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Counselors are available to assist with personal challenges or problems you may experience and to help you find solutions.

We hope the following information will help you. It is not intended to take the place of discussing your concerns with a counselor. If you are struggling and need help with the personal issues, including the following issues listed on our site, we want to help you. 

JCCC Student Assistance Program

If you are a student, you may be referred by a JCCC counselor to our short-term student assistance program to help you with emotional or mental health issues. Call 913-469-3809 to work with a counselor to help you begin this process. You must be referred by one of our JCCC counselors to use the services. 

We have a contract with WellConnect Guidance Resources to provide consultation, short-term counseling and referral assistance for students with personal or mental health issues. Your referral from one of our counselors will allow you to use up to five free sessions of this program. 

WellConnect has many providers throughout the Kansas City metropolitan area.

Referrals made by WellConnect providers are not free of charge and any costs will be discussed with the student prior to being referred.

Referral Guide for Faculty and Staff

Crisis Counseling Student Referral – PDF
The JCCC Counseling Center provides this guide for faculty and staff to use to help students in a crisis situation.

Personal Counseling Resources

Alcoholism is a chronic disease that will affect a person for an entire lifetime.

There are four main symptoms that are present when someone is dealing with alcohol dependence:

  • Craving - having a strong need or urge to drink alcohol
  • Loss of control - not being able to stop drinking once drinking has started
  • Physical dependence - withdrawal symptoms such as nausea, sweating, shakiness and anxiety after drinking has stopped
  • Tolerance - needing to drink greater amounts of alcohol to get high

If you think you might have a problem, ask yourself:

  1. Have you ever felt you should cut down on your drinking?
  2. Have you been annoyed if others expressed concern about your drinking?
  3. Have you ever felt guilty about your drinking?
  4. Have you ever had to drink first thing in the morning to steady your nerves or to get rid of a hangover?

Answering "yes" to one of these questions suggests a possible problem. More than one "yes" means it's very likely that you have a problem with drinking.

(Source: National Institute on Alcohol Abuse and Alcoholism)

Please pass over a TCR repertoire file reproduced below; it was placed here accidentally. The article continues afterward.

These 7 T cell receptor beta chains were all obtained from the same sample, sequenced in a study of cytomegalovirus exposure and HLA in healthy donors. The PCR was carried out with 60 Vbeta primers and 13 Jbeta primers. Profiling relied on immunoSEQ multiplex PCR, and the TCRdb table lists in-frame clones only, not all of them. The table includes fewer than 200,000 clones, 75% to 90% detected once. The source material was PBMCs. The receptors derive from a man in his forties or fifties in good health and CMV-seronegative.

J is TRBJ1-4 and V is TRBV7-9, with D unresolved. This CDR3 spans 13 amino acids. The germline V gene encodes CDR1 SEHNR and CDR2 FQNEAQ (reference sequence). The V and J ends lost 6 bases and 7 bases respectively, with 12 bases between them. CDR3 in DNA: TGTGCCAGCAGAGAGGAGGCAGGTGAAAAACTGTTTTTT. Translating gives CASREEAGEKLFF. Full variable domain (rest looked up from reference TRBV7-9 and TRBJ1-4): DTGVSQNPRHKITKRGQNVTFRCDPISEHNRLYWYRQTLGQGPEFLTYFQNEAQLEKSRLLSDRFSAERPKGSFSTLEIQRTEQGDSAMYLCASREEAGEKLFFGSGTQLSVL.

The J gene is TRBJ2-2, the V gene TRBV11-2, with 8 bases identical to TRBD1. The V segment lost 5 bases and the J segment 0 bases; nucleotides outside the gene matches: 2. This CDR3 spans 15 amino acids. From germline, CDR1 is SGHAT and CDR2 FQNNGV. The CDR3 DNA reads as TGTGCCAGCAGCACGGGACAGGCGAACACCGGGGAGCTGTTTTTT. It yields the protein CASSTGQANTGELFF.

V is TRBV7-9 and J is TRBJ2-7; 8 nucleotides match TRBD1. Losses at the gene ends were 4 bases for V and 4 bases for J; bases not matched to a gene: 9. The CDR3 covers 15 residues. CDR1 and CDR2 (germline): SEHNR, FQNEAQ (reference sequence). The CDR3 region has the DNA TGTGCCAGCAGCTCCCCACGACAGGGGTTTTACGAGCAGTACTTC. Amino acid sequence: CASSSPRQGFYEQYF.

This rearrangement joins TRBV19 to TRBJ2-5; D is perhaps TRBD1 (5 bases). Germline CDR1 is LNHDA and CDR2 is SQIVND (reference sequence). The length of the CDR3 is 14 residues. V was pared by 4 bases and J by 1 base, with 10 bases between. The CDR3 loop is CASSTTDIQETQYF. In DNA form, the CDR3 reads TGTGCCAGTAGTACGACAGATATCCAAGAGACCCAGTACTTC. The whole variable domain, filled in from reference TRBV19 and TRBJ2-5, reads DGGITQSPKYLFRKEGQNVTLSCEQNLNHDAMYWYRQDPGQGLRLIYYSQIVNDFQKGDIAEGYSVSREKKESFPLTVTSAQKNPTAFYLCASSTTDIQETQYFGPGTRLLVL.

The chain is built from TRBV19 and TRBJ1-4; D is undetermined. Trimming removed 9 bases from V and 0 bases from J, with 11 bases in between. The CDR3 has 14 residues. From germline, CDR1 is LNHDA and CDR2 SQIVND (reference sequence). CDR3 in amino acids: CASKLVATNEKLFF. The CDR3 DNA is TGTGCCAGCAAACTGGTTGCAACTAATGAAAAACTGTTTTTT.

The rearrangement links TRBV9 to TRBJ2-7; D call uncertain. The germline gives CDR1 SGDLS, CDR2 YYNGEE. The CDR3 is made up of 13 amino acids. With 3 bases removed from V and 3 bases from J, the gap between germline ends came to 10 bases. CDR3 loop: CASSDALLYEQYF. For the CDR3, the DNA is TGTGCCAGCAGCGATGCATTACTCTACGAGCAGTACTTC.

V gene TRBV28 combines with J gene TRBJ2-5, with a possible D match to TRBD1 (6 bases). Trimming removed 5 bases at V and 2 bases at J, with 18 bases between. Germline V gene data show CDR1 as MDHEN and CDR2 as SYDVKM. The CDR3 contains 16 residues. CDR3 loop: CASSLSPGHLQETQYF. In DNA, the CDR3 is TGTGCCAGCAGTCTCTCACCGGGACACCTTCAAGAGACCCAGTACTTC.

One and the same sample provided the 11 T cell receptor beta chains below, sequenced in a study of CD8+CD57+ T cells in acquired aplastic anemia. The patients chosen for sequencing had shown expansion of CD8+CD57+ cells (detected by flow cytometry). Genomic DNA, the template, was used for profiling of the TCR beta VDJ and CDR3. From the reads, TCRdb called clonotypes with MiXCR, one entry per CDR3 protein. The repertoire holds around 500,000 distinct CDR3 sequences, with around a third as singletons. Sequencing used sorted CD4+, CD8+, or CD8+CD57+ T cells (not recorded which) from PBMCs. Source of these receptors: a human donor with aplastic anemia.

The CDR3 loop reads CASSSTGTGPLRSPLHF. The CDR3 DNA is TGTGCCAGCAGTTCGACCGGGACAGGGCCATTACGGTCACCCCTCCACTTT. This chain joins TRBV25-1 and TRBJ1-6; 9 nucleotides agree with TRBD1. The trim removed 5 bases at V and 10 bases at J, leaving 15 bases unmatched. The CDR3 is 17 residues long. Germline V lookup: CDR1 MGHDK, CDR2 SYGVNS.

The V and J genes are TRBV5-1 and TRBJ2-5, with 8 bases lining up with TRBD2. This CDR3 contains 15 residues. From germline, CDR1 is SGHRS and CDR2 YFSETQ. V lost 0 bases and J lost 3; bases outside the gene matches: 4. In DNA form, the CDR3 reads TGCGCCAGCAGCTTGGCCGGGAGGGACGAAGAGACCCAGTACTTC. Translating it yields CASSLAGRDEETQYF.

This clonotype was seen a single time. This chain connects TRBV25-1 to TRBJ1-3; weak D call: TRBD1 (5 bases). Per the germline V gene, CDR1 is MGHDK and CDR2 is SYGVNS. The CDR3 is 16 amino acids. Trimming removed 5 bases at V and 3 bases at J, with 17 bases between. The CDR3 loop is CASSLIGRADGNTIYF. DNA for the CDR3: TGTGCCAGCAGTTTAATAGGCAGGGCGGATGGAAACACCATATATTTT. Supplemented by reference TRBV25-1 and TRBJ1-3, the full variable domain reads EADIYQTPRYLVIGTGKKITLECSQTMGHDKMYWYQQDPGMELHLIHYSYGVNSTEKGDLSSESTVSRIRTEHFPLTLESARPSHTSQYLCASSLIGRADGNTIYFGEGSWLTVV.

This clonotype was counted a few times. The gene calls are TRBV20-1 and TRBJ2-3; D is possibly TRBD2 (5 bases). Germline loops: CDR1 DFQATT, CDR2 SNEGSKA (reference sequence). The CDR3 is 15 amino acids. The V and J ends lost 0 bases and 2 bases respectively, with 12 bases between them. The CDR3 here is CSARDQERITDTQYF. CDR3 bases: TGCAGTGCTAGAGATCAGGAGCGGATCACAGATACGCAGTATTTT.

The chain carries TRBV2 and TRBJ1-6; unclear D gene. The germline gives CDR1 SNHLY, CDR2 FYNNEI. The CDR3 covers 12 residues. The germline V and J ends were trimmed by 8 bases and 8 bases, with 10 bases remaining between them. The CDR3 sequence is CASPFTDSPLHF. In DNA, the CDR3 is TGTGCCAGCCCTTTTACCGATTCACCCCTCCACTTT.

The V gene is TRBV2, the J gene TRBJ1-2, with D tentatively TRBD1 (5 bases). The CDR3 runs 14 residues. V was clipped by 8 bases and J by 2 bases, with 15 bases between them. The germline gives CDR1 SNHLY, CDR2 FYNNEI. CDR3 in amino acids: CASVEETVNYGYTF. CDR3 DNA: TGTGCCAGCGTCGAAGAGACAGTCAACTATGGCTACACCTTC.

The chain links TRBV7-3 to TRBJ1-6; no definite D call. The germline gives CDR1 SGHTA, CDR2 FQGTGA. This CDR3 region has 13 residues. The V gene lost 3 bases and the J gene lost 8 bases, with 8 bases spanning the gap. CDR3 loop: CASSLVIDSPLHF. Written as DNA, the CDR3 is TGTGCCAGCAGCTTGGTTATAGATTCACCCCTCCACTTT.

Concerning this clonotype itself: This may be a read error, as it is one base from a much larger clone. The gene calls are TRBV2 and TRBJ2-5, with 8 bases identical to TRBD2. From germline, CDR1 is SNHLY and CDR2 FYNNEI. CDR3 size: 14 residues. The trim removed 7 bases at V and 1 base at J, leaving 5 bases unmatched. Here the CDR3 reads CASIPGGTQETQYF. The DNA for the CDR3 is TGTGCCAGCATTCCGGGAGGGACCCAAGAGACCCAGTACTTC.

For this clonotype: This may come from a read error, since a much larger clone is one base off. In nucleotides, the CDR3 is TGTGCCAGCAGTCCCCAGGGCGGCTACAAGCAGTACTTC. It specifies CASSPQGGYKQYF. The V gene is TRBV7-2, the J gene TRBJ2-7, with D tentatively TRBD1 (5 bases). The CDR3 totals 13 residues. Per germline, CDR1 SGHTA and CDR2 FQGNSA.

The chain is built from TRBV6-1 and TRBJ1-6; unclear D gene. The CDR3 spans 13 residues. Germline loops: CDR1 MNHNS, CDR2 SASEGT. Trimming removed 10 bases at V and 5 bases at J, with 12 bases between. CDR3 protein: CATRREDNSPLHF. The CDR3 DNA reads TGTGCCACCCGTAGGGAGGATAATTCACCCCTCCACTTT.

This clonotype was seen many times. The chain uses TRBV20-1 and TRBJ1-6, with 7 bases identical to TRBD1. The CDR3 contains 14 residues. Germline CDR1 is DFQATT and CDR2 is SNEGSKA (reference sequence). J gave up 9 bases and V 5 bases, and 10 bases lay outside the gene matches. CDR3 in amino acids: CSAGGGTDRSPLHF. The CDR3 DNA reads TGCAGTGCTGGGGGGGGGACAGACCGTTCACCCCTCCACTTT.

If you want more information or help for yourself or someone else, visit these websites:

You can also contact the following organizations for assistance for yourself or another.

JCCC Resource

JCCC Biennial Review (PDF), for information regarding Drug and Alcohol educational and prevention resources and information.

Web Resources

We hope the links below will provide some helpful information, but they are not intended to take the place of discussing your concerns with a counselor.

FirstCall
This is the local chapter of the National Council on Alcohol and Drug Prevention and Recovery. Call 816-361-5900 or visit FirstCall online. This is a great place to find available resources, for information on treatment and recovery options, and to take self-tests for alcohol, drug and gambling problems.

Valley Hope Treatment Centers
Valley Hope is a nonprofit organization, grounded in a 12-step philosophy, that provides alcohol and drug dependency addiction treatment at an affordable price. The staff at Valley Hope encourage family participation to focus on healing as a family. Treatment options include medically monitored detox, residential treatment, day/partial outpatient treatment and continuing care. Call 1-800-544-5101 for admissions information and to locate a treatment facility near you.

Alcoholics Anonymous Support Groups
This 12-step organization is a fellowship of men and women who share their experiences, strengths and hopes with each other so that they may solve their common problem and help others to recover from alcoholism. Check the website for meeting times and locations. The Kansas City area central office can be reached online or by calling 816-471-7229.